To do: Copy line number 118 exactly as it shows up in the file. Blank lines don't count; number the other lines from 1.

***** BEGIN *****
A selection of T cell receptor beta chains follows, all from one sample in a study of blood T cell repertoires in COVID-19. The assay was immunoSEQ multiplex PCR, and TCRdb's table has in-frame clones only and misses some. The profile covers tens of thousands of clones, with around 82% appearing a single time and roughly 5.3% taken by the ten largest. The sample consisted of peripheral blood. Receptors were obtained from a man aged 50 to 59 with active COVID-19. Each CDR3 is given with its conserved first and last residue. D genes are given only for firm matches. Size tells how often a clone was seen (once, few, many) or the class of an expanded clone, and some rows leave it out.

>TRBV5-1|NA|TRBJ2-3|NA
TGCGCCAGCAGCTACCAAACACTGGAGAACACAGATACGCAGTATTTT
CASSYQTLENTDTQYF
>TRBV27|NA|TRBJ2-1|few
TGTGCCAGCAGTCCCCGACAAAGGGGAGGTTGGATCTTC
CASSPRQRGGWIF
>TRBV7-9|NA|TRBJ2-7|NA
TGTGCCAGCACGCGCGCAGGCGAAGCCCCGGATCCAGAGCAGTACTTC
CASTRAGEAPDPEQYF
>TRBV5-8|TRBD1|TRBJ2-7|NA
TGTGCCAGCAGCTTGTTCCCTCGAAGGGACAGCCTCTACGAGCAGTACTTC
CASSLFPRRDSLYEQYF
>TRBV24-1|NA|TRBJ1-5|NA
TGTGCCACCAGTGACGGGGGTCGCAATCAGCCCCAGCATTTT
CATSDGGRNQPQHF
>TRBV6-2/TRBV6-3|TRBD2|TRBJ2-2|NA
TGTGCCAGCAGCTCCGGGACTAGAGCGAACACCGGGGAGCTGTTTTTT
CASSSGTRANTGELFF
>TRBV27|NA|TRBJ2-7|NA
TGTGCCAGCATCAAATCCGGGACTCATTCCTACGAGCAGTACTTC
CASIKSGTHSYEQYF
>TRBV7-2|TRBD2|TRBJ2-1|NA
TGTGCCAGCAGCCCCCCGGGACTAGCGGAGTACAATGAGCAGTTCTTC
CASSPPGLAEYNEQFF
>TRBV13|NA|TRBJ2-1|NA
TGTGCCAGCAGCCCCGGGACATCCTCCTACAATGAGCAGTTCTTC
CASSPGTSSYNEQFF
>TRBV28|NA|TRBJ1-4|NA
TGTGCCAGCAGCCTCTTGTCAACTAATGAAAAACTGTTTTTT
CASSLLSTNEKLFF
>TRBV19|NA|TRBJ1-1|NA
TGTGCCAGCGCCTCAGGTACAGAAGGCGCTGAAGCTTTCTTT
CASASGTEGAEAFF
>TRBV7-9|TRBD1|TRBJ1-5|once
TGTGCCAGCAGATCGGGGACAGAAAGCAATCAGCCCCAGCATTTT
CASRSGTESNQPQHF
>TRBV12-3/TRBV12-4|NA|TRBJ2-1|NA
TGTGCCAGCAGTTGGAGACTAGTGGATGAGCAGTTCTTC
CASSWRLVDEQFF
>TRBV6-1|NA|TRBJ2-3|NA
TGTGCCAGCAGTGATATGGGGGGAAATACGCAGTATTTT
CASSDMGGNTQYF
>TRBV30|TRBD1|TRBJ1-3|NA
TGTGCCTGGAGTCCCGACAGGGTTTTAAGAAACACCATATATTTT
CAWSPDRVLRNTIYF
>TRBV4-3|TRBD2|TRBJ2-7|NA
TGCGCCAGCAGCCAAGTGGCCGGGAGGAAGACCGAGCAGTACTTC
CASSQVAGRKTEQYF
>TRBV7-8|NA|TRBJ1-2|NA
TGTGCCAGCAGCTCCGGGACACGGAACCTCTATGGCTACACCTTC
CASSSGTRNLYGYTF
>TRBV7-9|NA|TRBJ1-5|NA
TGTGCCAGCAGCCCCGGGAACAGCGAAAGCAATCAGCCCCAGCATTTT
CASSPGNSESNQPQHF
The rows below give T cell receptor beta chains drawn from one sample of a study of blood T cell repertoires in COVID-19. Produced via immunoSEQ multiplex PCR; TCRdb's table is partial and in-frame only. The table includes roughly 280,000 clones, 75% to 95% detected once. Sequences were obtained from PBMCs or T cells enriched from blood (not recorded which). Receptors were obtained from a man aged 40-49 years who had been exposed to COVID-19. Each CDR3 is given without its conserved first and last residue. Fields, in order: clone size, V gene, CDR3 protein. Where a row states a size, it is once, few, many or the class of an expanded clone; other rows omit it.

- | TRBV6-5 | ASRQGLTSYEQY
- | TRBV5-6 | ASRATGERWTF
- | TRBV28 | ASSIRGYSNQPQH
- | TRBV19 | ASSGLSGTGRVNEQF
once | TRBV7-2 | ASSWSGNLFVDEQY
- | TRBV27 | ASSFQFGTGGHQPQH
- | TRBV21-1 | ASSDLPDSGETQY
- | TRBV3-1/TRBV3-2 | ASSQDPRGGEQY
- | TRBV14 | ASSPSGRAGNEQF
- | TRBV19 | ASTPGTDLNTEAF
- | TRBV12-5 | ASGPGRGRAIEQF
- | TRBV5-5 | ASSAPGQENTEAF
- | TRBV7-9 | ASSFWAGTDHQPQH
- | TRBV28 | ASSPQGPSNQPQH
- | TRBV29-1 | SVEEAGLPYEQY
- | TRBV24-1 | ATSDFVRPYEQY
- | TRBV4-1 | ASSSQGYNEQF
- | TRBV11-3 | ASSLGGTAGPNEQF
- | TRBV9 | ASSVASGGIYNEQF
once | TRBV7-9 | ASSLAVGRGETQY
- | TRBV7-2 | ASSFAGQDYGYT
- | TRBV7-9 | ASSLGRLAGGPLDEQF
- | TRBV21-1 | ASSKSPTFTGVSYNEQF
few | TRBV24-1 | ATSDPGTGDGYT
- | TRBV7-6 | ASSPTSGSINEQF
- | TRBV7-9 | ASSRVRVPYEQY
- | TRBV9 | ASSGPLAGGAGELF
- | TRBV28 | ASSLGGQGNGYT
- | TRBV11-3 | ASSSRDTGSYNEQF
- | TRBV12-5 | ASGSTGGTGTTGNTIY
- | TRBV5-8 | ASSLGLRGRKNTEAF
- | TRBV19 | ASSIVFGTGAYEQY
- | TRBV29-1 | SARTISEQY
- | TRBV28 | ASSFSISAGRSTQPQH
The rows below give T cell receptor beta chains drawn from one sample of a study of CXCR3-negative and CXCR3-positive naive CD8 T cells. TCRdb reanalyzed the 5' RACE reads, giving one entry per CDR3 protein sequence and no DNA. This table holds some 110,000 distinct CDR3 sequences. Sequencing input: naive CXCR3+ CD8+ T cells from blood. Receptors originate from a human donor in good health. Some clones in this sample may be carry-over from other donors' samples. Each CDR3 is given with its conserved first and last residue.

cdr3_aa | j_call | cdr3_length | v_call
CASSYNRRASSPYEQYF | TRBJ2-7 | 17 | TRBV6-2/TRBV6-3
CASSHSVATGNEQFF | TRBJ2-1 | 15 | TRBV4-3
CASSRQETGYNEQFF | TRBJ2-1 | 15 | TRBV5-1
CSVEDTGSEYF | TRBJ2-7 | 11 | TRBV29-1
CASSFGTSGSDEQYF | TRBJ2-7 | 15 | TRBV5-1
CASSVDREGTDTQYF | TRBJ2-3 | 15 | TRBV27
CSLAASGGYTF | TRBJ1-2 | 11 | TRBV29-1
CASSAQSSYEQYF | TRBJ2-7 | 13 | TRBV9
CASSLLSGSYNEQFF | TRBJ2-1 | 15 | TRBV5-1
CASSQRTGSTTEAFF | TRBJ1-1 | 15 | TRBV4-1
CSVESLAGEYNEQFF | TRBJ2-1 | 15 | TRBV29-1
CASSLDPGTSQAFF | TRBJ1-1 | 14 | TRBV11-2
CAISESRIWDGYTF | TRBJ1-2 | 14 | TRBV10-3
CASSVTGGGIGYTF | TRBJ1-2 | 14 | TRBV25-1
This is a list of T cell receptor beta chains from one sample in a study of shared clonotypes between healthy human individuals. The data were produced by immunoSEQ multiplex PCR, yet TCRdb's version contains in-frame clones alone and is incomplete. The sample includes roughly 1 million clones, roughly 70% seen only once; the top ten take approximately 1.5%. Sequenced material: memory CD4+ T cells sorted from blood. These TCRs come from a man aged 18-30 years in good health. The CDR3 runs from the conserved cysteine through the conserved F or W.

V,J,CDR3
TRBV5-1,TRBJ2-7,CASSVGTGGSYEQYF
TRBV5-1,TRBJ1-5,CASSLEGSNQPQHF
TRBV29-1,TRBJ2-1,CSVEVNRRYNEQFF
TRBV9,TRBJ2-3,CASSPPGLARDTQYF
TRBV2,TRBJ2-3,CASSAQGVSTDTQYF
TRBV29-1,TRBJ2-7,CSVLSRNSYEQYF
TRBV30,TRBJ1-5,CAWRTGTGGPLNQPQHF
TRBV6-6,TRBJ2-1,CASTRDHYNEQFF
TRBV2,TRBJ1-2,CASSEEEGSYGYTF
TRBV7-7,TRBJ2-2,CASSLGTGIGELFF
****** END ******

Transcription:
TRBV7-7,TRBJ2-2,CASSLGTGIGELFF